December 12, 2017

Colorado Court of Appeals: Payment Obligation Under Marital Agreement Terminates at Death of Either Party

The Colorado Court of Appeals issued its opinion in In re Estate of Williams on Thursday, September 7, 2017.

Dissolution of Marriage—Premarital Agreement—Separation Agreement—Maintenance—Estate.

Husband and wife executed a premarital agreement providing that husband would pay wife “during her lifetime” and wife would be entitled to receive from husband “during her lifetime” monthly payments on the filing of a petition for dissolution. In exchange for the monthly payments, wife waived maintenance. Husband and wife’s marriage ended in 1996, and husband consistently made monthly payments to wife under their separation agreement until his death. When husband’s estate refused to continue making the payments, wife filed the underlying action. The district court ruled that the premarital and separation agreements obligated the estate to continue making the monthly payments to wife until her death or remarriage. The court also awarded wife attorney fees and costs under the prevailing party provisions of the agreements.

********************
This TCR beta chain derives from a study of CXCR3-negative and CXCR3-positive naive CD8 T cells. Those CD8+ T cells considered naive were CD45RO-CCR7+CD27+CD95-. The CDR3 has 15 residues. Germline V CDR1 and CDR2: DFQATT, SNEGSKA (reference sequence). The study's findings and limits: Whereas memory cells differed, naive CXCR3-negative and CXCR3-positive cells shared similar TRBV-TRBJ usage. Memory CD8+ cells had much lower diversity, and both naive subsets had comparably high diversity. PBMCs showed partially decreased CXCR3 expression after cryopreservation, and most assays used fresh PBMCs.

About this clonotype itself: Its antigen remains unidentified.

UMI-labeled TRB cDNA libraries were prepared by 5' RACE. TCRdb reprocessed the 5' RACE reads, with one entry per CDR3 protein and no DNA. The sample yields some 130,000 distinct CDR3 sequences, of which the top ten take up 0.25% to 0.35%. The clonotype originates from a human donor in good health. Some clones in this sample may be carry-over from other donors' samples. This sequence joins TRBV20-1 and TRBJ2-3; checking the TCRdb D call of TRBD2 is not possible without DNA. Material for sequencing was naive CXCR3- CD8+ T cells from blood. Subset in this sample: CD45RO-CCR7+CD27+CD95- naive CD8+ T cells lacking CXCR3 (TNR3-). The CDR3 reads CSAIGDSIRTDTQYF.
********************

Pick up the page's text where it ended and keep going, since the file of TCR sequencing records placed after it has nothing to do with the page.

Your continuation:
On appeal, the estate contended that the district court erred in ruling that husband’s obligation under the premarital and separation agreements to make monthly payments to wife survived his death as an obligation of his estate. The premarital and separation agreements reflect agreement regarding the duration of the monthly payments relative to the life or marital status of the wife, but say nothing about what would happen on husband’s death. The separation agreement also released the parties and their estates from claims and demands. Therefore, husband’s personal obligation to pay ended when he died, absent a clear indication to the contrary, which neither the premarital nor separation agreement provided.

The estate also contended that the district court erroneously awarded wife attorney fees and costs and that it should have been awarded its own attorney fees under the prevailing party provisions of the agreements. The Colorado Court of Appeals agreed.

The order and judgments were reversed and the case was remanded with directions.

Summary provided courtesy of Colorado Lawyer.